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-- Fredric Rice


Creationist Cults

by David Menton
Oct. 1987

(C) copyright 1991 Missouri Association for Creation, Inc.

A few weeks ago there were reports on local radio and television stations of the discovery of a "dinosaur fossil" at a construction site near Arnold, Missouri. I missed seeing this but my wife saw the report and described what appeared to be large "bones" from the leg, foot, skull, and vertebrae of a "dinosaur." Not hearing any further of this remarkable discovery I recently visited the site to investigate the matter myself.

Since the site of the reported finding is near Mastodon State Park, I first went to talk with Ken Cole, the park ranger in charge of developing this Park. Ken has a degree in geology and was very cooperative with my interest despite his busy schedule. Ken was apparently one of those who were interviewed on TV at the time of the report. Ken is VERY skeptical about the possibility of the "fossil" being a fossil at all, to say nothing of being a dinosaur. Ken took me to see the site and I quite agree with him. The "bones" give no evidence of being fossil bones but rather appear to be curiously weathered blocks of limestone with only the most superficial resemblance to limb, vertebrae and skull bones. Neither Ken nor I are expert in dinosaur fossil identification but I noted that none of the presumed bones had any bilateral symmetry of the type normally encountered in at least skulls and vertebrae. I should add, that there are reports of dinosaur fossils in the "bootheel" of Missouri which are being studied by a geology professor at a local community college.

The man who first discovered the putative fossils is an amateur fossil hunter who lives in an apartment near the Arnold site. He has found many excellent fossils (real ones) of plants and marine invertebrates by simply kicking leaves aside in the woods after a good rain. His seeming confusion on the matter of the dinosaur bones is understandable as is the public interest in the matter. What is particularly interesting is that there is a paleontologist from a museum in Springfield, Missouri who has looked at the stones(?) and believes they are really dinosaur fossils. He has taken samples to be tested to determine if they are fossils or not but has not reported back. I would be curious to know how this can be done other than morphologically. What ever they are, they appear to be entirely mineral at this point. I gather that thus far, no other paleontologist or geologist has examined these presumed fossil specimens.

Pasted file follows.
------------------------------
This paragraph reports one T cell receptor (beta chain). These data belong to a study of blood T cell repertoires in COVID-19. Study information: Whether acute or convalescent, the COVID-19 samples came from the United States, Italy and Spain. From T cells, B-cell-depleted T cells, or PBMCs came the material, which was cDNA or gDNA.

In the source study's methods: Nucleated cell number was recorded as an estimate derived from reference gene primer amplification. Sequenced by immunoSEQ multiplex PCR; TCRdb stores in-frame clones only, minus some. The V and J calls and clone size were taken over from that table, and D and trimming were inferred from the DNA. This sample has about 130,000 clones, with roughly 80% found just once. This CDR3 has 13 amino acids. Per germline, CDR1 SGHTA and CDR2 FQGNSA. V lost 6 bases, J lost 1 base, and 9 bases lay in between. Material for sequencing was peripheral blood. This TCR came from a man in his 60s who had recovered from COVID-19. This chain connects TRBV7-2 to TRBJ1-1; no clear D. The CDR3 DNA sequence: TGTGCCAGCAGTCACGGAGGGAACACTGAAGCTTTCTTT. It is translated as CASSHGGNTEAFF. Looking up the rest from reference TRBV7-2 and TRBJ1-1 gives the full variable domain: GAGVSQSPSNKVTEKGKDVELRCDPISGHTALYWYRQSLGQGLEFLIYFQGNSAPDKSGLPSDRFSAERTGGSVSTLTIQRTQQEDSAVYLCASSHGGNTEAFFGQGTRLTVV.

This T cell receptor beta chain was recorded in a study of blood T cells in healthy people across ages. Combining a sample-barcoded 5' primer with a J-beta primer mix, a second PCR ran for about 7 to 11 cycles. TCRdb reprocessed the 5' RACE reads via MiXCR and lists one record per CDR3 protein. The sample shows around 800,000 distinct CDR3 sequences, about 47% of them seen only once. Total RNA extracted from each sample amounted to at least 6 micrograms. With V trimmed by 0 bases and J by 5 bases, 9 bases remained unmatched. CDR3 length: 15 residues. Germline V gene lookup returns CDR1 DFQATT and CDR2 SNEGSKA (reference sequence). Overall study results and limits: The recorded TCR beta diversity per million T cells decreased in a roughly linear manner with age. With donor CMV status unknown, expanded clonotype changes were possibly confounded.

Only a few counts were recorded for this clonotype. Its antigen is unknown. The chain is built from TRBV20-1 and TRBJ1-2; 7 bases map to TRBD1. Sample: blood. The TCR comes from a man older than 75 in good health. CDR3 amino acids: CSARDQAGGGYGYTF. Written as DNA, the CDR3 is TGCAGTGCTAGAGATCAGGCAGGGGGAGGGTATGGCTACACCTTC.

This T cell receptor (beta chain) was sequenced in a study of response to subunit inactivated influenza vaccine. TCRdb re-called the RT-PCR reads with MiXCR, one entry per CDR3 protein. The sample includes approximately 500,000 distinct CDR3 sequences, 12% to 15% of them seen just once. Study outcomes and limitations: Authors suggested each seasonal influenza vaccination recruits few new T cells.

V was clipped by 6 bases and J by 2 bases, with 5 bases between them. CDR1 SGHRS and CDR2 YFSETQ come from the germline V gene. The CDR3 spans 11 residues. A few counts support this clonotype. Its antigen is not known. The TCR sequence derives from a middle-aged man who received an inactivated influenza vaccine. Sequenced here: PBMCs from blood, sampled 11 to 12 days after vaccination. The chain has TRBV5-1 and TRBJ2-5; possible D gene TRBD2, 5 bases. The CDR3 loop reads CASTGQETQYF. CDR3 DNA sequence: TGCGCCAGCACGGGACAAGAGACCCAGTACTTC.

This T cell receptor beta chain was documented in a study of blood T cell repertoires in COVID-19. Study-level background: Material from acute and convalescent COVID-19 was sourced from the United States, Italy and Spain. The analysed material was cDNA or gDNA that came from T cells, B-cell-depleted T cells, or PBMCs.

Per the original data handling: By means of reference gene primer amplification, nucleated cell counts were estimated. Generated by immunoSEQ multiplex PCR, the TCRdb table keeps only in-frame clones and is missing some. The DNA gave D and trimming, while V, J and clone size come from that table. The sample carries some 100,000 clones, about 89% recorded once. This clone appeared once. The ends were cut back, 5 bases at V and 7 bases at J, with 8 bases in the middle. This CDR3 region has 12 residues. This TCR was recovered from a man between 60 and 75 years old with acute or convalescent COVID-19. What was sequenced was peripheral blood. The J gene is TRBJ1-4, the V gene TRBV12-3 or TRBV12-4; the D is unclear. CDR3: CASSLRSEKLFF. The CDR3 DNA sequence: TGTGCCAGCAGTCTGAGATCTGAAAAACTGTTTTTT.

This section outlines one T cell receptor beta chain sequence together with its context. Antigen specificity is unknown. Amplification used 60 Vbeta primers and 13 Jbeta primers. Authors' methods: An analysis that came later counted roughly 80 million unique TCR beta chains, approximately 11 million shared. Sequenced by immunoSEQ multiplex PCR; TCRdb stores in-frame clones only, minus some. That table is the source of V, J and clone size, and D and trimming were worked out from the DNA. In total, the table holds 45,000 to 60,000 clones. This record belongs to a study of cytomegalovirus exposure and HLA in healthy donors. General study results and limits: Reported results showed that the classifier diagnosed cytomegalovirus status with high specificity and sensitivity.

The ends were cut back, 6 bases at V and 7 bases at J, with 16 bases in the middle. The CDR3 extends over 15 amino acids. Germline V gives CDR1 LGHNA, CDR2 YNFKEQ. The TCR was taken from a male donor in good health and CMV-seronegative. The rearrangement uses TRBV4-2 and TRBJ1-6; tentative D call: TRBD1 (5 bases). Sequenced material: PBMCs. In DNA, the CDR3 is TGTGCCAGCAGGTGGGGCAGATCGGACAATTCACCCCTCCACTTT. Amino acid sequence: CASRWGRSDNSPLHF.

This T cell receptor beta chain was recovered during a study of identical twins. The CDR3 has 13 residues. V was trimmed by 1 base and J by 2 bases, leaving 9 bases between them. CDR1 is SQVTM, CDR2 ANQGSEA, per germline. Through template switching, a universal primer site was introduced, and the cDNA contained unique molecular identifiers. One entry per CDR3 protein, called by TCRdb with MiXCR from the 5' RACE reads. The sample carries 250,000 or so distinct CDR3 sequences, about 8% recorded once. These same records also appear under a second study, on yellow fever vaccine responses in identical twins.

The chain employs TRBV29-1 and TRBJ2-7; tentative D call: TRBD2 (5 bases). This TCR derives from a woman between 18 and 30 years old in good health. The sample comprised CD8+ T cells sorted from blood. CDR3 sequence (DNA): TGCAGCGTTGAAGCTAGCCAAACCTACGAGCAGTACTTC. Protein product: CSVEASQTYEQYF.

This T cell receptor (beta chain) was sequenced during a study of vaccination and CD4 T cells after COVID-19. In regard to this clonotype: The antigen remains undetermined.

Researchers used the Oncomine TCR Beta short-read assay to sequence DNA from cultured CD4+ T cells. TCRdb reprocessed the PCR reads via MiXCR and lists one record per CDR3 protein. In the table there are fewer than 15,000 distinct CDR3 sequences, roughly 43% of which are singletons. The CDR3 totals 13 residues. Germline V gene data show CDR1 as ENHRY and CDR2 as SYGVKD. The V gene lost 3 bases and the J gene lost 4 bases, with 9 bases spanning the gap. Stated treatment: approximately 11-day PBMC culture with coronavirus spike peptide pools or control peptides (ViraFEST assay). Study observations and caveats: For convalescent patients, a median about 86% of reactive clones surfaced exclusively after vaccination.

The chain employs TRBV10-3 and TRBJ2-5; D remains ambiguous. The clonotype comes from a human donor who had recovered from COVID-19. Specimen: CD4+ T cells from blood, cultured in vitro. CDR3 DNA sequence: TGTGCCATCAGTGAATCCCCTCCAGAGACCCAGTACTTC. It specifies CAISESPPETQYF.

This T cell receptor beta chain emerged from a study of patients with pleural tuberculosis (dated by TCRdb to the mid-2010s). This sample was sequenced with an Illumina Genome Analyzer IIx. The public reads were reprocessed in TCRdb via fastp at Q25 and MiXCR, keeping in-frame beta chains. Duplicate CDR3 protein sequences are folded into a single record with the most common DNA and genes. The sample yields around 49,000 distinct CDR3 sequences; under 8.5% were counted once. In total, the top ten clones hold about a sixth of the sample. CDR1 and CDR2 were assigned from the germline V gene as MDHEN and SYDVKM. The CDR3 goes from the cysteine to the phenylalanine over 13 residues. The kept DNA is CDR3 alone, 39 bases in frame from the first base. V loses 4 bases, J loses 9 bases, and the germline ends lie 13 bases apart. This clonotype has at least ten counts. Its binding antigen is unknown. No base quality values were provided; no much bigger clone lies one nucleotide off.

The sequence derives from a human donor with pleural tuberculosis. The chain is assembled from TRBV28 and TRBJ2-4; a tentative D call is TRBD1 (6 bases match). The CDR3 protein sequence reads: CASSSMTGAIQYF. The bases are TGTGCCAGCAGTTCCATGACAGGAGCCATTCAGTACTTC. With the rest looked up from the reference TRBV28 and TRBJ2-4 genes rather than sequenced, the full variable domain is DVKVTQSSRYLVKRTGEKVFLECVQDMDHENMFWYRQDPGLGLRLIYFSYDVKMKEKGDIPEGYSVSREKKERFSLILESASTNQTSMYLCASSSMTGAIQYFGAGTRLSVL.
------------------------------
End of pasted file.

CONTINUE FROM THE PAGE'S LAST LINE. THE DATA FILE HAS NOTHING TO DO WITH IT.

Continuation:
There is a good reason why all of this is of interest to anyone familiar with a geological map of the State of Missouri. It seems that the southeastern three fourths of Missouri is Ordovician. Evolutionists consider Ordovician strata to be about 500,000,000 years old and to contain only the oldest primitive land plants and vertebrates as well as numerous brachiopods, cephalopods, and trilobites (i.e., no dinosaurs and certainly no mammals.) It is surprising then to find a "Mastodon State Park" in such an area.

The park is being built on the site of the famous Kimswick Bone Bed and is named after the discovery of a mastodon with an arrow head imbedded in one of its fossilized bones(!) This fascinating "bone bed" is located in an old limestone quarry. It was the discovery that first clearly established that modern man was a contemporary of the mastodons. This fossil mastodon is now in the British Museum in London. Fossilized human bones(!) were also found in the quarry along with the bones of many other mammals, all of whom have no business being in Ordovician strata. Evolutionists insist that this was a relatively modern (ice age) backwash from glacial runoff and that men hunted the animals that sought refuge in this area. We may conclude that in our Missouri geological column we can find fossils of everything from human to trilobites, and that there is always a way to "explain" any fossil to keep it consistent with evolutionary dogma.

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